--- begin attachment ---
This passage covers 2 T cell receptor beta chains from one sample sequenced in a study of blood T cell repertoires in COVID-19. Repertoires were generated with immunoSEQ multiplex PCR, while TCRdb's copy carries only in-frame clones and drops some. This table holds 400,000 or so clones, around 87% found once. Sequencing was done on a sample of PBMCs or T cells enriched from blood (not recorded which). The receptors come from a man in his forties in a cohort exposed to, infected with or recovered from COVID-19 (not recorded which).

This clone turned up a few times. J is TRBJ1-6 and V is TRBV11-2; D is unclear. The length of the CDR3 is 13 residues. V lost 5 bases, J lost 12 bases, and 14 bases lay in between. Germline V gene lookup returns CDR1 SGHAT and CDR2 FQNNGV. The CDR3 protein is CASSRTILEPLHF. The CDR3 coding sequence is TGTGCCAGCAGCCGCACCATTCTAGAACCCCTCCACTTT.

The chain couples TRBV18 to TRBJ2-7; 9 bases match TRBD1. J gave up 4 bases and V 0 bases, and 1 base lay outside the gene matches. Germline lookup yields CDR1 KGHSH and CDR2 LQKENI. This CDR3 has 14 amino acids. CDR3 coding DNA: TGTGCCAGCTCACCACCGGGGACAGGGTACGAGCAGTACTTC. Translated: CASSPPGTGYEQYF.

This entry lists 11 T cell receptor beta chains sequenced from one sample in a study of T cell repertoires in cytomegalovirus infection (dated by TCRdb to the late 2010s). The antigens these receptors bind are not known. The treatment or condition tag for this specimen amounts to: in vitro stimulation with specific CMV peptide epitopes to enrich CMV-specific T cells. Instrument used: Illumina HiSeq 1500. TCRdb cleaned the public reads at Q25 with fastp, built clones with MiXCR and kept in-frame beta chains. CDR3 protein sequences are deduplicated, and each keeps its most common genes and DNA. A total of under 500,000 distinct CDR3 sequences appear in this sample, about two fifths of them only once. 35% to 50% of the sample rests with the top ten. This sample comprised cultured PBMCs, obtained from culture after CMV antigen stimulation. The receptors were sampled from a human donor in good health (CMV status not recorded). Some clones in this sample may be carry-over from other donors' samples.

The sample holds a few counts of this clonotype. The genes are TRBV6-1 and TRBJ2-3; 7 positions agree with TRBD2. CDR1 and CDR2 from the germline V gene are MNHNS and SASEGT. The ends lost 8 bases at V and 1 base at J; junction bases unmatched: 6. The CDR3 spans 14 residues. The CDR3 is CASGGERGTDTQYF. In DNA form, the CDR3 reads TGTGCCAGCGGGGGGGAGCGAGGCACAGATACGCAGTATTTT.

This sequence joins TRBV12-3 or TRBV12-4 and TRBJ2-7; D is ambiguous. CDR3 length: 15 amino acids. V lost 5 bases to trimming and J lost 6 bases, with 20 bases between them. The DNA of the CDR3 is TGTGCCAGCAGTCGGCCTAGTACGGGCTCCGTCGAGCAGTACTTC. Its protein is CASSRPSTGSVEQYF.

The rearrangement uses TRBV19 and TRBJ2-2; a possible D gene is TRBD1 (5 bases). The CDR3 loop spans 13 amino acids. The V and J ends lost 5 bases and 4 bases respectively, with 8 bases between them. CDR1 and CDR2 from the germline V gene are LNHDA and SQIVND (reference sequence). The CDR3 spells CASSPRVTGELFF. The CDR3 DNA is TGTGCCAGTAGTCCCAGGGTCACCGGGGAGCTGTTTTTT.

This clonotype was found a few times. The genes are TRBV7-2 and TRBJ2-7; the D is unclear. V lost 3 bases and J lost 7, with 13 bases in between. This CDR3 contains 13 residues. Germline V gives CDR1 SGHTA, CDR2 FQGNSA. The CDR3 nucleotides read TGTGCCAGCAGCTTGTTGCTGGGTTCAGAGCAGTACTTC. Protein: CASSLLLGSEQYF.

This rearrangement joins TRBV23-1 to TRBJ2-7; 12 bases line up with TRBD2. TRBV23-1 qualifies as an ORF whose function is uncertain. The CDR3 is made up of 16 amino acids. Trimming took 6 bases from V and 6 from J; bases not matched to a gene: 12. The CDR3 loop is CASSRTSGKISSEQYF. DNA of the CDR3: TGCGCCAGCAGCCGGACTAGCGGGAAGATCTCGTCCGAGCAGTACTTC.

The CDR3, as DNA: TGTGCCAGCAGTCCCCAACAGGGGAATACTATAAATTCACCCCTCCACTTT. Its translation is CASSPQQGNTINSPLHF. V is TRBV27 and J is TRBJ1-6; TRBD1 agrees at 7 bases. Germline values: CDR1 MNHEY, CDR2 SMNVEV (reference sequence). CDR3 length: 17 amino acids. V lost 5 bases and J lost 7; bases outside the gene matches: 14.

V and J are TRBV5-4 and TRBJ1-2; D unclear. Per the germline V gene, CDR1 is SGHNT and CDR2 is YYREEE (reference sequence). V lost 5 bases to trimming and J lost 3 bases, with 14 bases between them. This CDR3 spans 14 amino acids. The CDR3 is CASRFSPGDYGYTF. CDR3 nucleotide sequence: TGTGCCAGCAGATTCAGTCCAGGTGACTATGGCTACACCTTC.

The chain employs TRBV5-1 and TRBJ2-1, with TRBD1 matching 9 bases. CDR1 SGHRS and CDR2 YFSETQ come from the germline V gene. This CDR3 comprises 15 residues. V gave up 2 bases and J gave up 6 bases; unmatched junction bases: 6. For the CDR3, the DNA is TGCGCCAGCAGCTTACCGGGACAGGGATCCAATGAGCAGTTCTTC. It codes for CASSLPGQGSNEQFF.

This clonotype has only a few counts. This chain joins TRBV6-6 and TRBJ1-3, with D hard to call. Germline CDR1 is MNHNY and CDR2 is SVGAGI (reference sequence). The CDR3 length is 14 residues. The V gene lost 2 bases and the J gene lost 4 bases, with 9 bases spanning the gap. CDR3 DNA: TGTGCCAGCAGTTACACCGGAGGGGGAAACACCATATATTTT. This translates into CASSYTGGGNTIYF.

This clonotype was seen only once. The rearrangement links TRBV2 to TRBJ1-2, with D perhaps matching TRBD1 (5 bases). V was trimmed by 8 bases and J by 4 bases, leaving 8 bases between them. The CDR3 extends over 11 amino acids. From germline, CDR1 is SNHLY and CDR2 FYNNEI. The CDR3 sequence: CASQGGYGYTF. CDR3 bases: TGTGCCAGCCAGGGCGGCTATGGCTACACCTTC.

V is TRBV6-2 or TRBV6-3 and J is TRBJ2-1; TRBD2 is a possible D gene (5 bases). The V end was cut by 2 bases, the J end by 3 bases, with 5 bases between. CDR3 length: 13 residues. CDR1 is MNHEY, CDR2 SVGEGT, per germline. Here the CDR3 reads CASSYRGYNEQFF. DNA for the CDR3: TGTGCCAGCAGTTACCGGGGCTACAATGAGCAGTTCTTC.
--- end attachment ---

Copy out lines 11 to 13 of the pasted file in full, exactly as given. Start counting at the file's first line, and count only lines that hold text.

V and J are TRBV5-4 and TRBJ1-2; D unclear. Per the germline V gene, CDR1 is SGHNT and CDR2 is YYREEE (reference sequence). V lost 5 bases to trimming and J lost 3 bases, with 14 bases between them. This CDR3 spans 14 amino acids. The CDR3 is CASRFSPGDYGYTF. CDR3 nucleotide sequence: TGTGCCAGCAGATTCAGTCCAGGTGACTATGGCTACACCTTC.

The chain employs TRBV5-1 and TRBJ2-1, with TRBD1 matching 9 bases. CDR1 SGHRS and CDR2 YFSETQ come from the germline V gene. This CDR3 comprises 15 residues. V gave up 2 bases and J gave up 6 bases; unmatched junction bases: 6. For the CDR3, the DNA is TGCGCCAGCAGCTTACCGGGACAGGGATCCAATGAGCAGTTCTTC. It codes for CASSLPGQGSNEQFF.

This clonotype has only a few counts. This chain joins TRBV6-6 and TRBJ1-3, with D hard to call. Germline CDR1 is MNHNY and CDR2 is SVGAGI (reference sequence). The CDR3 length is 14 residues. The V gene lost 2 bases and the J gene lost 4 bases, with 9 bases spanning the gap. CDR3 DNA: TGTGCCAGCAGTTACACCGGAGGGGGAAACACCATATATTTT. This translates into CASSYTGGGNTIYF.